FET and Sustainability

The growing importance of sustainability

The growing trend towards global environmentalism and sustainability has been embraced by textile and yarn manufacturers and FET is at the forefront of innovation to help make this objective possible.

Sustainability means different things to different people, ranging from partial recyclability through to ensuring that every stage and process minimises environmental impact. For a fibre to be considered sustainable, both the polymer source and the end use of the product should also be taken into account.

Polymer source

The typical polymers used in fibre production are made from fossil fuels, a non-renewable resource with a high carbon footprint. Polymers made from renewable resources are a viable alternative to fossil fuels and can be broadly divided into two categories:

  • Bio-based Polymers are produced from biomass feedstocks such as starch, cellulose, lignin, fatty acids, plant and vegetable fats/oils.
  • Recycled Polymers repurpose existing materials, extending their usable lifetime and reducing the need to manufacture new material. Recycled materials may be sourced from closed loop recycling, post-industrial waste, post-consumer waste and chemical recycling.


FET and Sustainability

FET has long been a leading exponent of sustainability in fibre technology. The FET range of laboratory and pilot Melt Spinning extrusion lines is ideally suited for both process and end product development of sustainable materials, enabling customers to undertake process development in-house. All systems are designed to be material efficient, can be bespoke designed and offer both flexibility and a high level of processing capability. They are supplied as self-contained units for ease of installation in a laboratory or small scale process evaluation environment.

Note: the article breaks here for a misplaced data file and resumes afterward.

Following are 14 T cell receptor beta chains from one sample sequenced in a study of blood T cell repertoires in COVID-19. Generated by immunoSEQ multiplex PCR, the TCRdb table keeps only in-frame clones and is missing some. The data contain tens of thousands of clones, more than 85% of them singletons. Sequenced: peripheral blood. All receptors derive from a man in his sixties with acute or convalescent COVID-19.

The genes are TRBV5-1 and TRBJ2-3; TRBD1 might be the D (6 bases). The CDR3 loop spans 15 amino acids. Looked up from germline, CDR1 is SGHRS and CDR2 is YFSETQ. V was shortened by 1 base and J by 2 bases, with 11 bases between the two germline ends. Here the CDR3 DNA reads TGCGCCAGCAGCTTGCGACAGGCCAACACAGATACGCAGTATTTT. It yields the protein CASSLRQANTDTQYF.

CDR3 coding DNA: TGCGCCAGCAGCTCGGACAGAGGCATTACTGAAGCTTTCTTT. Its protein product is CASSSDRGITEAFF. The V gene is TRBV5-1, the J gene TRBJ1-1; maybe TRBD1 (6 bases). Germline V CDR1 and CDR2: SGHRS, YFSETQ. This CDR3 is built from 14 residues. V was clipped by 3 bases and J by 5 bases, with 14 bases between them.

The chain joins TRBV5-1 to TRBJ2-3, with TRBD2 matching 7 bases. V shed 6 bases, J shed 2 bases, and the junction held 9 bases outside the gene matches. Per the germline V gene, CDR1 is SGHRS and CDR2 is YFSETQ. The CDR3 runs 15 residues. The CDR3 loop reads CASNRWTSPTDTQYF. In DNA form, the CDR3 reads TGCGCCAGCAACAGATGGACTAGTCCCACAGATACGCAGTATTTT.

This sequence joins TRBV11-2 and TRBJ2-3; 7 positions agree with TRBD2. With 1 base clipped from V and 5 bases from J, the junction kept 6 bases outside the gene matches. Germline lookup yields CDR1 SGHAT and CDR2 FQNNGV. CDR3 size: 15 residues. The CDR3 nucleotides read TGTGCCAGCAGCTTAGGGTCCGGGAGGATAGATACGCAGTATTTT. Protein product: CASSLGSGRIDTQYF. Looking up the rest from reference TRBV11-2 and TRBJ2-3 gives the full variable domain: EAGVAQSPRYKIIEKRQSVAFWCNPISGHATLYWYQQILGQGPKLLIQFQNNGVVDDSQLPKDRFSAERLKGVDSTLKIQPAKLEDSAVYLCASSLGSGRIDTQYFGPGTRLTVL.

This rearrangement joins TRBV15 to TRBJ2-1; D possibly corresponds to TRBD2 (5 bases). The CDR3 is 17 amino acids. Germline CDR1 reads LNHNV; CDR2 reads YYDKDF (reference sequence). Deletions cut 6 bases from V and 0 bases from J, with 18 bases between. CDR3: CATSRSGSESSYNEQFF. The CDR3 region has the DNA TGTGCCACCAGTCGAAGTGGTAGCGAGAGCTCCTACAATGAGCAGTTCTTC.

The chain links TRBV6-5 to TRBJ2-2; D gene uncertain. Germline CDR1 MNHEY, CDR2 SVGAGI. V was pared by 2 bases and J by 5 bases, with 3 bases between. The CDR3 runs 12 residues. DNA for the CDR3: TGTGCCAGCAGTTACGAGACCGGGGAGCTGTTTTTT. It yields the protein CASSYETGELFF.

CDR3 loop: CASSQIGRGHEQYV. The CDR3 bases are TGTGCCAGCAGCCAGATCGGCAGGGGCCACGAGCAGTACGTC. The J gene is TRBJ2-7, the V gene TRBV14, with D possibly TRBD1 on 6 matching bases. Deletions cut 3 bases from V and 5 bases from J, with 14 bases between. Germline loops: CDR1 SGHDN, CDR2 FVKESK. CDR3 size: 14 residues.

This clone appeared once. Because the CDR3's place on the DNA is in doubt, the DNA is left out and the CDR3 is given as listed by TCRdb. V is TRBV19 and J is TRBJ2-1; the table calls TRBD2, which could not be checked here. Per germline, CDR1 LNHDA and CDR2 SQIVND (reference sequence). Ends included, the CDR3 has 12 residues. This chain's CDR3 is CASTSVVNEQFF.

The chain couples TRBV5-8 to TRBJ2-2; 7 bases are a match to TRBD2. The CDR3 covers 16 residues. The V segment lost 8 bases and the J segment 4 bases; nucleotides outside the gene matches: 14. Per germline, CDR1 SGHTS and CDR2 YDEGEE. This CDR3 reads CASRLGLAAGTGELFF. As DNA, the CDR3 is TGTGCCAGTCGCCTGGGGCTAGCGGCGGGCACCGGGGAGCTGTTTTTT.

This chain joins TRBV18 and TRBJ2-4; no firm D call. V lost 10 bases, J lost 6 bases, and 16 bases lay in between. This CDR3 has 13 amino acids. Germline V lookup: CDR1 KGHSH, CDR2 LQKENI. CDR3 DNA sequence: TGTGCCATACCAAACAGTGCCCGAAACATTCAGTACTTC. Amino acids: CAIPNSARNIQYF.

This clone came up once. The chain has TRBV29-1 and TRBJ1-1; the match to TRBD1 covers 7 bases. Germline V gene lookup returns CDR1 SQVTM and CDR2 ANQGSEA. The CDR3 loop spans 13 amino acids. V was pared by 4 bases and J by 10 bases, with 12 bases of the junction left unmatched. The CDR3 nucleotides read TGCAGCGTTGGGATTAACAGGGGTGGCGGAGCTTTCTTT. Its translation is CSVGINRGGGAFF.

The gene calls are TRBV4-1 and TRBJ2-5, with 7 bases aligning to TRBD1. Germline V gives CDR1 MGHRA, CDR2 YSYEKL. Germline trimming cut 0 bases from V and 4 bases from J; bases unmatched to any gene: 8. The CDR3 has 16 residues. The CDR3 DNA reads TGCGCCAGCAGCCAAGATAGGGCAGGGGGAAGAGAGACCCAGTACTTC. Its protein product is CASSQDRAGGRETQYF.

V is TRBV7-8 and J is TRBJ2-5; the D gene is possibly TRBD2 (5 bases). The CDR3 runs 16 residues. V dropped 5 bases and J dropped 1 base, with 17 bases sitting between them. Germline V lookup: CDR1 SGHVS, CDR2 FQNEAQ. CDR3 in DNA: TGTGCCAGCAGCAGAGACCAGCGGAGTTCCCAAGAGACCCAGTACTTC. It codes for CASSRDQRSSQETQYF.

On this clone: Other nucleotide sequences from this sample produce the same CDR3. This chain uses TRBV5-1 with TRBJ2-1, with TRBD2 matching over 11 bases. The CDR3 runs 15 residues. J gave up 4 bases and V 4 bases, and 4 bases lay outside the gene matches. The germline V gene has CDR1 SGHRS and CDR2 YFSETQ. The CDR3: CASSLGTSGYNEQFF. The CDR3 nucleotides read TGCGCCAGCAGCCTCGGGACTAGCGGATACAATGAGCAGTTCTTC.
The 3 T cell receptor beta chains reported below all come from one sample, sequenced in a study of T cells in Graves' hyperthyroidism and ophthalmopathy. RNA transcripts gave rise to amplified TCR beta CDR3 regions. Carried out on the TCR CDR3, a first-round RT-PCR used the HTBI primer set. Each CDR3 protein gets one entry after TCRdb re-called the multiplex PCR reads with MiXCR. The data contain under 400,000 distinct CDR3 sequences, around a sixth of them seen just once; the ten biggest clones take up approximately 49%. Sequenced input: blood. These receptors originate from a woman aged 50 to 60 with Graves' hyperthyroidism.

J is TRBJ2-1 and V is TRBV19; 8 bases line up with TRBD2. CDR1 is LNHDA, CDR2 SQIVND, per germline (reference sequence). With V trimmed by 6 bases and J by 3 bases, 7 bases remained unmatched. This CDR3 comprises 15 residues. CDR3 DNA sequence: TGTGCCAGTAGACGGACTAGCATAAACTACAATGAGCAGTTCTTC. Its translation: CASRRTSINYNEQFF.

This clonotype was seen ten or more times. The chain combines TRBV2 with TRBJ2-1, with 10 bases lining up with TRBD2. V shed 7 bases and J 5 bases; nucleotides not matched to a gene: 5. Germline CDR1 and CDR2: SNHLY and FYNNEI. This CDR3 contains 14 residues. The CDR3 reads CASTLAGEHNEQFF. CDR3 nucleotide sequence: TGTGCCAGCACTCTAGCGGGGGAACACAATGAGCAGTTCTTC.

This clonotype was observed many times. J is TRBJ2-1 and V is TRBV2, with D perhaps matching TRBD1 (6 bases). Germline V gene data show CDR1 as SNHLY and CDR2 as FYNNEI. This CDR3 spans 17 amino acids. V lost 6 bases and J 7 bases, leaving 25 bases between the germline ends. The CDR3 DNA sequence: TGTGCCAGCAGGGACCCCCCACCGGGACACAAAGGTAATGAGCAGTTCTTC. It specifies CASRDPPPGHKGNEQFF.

Sustainable fibre applications and market sectors served by FET include:

  • Medical – resorbables, PPE, face masks, gowns and bandages
  • Textiles – flooring, bedding, clothing, footwear and sportswear
  • Manufacturing – 3D printing, automotive, composites and filtration
  • Consumables – coffee filters, tea bags
  • Agriculture – tying twines, strimmer lines

Life Cycle

Fibres made from fossil fuel polymers are very durable and take hundreds of years to decompose, leading to littering and pollution. There are a growing number of alternative materials available which offer shorter life cycles, such as biodegradable or compostable polymers. These degradable properties can be naturally inherent or introduced through the use of additives.

There are also some polymers that fall under both of the categories stated above, being made from both renewable resources and having a more environmentally friendly shorter end of life.

There is often confusion over the terms used to describe sustainable polymers and their products, largely caused by confusing and inconsistent labelling or terminology. However, there are international standards in place produced by various international organisations that define the terminology and set out guidelines for assessing and certifying sustainable properties.


The FET Fibre Development Centre is a vital contributor, enabling access to equipment for customers to test and trial sustainable raw materials and processes. In recent years, a high proportion of FET’s laboratory development time related to the sustainability sector, with many successful outcomes in long term projects.

Some of these projects involved clients testing and developing sustainable ways of manufacturing yarns which were previously non-sustainable. In other cases, FET worked with polymer developers and inventors who wished to further evaluate the technology and take it to the next level in manufacturing capability.


FET has successfully successfully processed 30 different sustainable polymers in multifilament, monofilament and non-woven formats and continues to extend its breadth of experience in these specialist fields.
Click here for the full list of polymer products.